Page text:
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Catinaccio, Marmolada, Sella, Sassolungo, Latemar: these are all names that often bring to mind the very idea of the Dolomites, names well imprinted in the collective imagination and in the minds of excursionists and mountaineers. A capillary tourist organisation, numerous ski-lifts, and an endless network of managed support points make the Fassa Dolomites one of the most easily accessible areas in the entire Alpine arc. Many of these peaks have become among the symbolic images of the Pale Mountains, just think of the Vajolet Towers, the Marmolada Glacier, the Alpe di Siusi. The most famous and technically demanding ferratas are among the most frequented in the Alps, especially those that run between the rocky bastions of the Sella group (a true crossroads of the Dolomite groups) such as the Ferrata delle Mesules, the Ferrata Piazzetta and the Ferrata Brigata Tridentina, or those that climb the rocky walls of Colac and Col Ombert. Many hikers also choose the Catinaccio d'Antermoia via ferrata or the first section of the Bepi Zac Trail because, with moderate technical difficulties, they can enjoy excursions of extraordinary charm.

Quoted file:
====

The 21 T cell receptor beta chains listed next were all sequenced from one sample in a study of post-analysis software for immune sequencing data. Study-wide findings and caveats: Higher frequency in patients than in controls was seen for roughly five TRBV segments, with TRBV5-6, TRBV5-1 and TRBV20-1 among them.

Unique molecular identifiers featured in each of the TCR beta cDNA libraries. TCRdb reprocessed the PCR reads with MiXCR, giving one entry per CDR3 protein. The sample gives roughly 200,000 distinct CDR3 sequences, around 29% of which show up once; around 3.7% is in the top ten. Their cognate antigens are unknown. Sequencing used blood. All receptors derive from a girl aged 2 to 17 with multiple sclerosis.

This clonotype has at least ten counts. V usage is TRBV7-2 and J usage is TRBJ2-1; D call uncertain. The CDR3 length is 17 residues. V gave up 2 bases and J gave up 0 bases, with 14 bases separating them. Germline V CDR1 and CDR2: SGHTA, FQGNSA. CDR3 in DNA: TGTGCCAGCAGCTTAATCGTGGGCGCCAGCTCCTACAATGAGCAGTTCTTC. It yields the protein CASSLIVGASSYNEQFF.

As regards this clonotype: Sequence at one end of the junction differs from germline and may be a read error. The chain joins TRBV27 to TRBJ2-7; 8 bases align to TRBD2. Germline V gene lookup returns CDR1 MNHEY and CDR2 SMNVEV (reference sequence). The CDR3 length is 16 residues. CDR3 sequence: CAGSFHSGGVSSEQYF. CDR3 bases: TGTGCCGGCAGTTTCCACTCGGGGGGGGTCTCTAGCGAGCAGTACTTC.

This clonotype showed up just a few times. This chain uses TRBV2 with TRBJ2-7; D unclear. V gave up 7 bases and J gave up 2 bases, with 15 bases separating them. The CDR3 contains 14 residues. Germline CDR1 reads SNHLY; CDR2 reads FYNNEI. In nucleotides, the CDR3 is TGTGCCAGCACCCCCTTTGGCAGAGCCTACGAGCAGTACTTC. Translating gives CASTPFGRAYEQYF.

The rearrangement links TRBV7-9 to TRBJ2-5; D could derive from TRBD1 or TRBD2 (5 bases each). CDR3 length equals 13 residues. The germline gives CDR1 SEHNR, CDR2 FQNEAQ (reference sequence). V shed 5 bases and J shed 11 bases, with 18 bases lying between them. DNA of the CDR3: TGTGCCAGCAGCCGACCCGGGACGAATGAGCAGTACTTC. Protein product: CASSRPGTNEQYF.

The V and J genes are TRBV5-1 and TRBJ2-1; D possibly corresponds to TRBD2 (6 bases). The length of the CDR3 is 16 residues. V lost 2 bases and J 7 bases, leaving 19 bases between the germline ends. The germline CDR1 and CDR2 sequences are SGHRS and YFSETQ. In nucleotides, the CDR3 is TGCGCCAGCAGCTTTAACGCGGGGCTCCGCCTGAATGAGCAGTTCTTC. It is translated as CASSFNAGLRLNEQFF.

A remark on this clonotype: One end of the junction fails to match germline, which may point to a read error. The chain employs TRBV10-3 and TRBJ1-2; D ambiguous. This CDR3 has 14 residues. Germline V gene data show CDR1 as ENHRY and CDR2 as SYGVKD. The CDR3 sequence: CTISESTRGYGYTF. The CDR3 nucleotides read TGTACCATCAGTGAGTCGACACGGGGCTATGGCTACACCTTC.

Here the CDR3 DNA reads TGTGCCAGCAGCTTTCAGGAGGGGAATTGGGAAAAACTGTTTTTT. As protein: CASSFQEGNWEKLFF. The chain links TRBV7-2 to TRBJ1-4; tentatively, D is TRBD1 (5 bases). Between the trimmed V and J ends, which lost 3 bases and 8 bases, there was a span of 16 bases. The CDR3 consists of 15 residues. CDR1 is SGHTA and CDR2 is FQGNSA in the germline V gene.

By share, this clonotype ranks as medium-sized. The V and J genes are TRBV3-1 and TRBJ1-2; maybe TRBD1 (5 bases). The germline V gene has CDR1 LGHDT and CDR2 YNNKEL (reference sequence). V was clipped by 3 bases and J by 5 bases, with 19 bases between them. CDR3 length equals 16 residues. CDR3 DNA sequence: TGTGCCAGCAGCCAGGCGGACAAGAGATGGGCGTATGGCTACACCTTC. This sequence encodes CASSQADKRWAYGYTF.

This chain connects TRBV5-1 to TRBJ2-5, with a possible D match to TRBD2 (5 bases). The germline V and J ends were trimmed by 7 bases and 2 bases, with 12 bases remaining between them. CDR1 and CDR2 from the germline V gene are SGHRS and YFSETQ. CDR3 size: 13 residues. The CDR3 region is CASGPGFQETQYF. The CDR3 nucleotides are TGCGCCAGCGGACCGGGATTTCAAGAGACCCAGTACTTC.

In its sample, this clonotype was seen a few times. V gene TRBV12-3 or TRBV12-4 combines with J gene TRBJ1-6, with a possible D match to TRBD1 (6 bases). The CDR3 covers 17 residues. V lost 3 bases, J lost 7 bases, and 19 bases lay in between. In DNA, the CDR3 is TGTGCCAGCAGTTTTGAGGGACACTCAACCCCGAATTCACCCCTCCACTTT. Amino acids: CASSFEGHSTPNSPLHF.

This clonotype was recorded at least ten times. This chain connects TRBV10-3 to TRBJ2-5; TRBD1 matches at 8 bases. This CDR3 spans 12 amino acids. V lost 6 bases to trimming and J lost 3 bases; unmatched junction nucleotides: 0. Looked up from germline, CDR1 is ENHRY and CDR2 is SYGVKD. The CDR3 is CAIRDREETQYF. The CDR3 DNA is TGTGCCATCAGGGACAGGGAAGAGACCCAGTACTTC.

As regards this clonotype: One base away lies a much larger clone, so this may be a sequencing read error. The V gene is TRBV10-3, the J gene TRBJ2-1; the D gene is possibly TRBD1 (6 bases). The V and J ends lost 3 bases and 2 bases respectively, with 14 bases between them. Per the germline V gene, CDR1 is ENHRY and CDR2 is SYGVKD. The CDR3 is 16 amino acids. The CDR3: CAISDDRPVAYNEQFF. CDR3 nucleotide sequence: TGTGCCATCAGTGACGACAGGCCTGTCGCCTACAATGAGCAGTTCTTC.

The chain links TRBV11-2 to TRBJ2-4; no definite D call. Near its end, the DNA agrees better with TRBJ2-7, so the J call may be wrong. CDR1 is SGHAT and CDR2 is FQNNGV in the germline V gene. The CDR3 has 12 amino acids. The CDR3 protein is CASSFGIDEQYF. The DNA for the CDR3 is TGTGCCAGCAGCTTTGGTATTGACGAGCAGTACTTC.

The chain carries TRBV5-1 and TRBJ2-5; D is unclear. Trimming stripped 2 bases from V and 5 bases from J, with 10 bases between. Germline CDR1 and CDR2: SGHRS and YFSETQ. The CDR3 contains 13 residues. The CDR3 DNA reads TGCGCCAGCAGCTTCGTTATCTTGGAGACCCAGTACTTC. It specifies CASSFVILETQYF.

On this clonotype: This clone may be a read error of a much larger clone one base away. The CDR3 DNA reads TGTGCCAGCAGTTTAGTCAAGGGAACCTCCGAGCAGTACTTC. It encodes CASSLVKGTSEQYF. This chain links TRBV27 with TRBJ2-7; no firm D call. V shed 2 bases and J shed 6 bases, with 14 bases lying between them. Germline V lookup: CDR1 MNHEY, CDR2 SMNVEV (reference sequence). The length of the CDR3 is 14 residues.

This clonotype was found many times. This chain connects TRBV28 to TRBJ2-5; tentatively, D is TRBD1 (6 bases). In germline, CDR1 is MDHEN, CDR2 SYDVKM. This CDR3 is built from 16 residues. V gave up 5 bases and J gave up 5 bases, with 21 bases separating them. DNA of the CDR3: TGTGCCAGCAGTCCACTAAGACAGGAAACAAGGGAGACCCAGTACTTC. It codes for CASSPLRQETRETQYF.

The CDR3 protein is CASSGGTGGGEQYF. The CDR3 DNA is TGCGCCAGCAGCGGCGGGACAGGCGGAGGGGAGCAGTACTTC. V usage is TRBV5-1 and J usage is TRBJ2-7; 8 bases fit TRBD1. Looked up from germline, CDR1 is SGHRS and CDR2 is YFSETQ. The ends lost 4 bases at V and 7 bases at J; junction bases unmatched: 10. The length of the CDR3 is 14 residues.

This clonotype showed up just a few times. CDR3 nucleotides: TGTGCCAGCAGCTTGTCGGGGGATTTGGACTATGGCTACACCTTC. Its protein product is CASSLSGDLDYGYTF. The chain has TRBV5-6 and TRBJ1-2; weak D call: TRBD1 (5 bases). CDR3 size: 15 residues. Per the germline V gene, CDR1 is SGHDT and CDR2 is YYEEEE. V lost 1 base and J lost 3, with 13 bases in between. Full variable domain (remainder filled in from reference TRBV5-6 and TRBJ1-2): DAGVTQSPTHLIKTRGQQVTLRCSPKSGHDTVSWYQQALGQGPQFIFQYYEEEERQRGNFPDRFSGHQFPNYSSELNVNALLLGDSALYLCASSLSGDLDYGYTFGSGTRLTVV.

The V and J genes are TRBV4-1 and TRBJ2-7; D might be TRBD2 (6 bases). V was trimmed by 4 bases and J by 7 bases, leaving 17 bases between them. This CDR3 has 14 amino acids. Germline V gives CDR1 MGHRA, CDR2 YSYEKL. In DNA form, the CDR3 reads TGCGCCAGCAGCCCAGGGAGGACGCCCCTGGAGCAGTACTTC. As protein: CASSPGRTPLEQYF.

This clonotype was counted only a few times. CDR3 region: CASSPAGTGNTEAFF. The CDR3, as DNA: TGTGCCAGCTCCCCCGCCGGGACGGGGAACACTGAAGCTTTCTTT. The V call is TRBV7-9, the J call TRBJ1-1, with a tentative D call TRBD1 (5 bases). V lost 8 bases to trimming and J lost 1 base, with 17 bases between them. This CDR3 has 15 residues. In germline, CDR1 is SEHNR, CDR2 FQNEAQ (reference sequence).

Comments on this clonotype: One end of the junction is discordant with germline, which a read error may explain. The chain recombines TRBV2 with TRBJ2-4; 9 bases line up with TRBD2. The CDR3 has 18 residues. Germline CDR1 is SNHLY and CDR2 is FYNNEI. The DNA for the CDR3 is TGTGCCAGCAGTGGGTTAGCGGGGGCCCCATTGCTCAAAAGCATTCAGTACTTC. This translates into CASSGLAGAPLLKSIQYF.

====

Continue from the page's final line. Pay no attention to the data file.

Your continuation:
So what remains to be recommended in these valleys, where at times one almost has the impression of having become accustomed to beauty and its daily media representation? First of all, to use the most famous ferratas as a means of getting to know some of the most surprising mountains in the Alps, and then to try to walk the panoramic and silent Monzoni ridge, among grassy ridges, volcanic rocks and memories of the Great War, to take a very wide-ranging itinerary such as the Ferrata Ombretta, or to venture into the small rocky forest of the Vallaccia group.
Language Italian, English, German
Andrea Greci, Federico Rossetti
Idea Montagna Editoria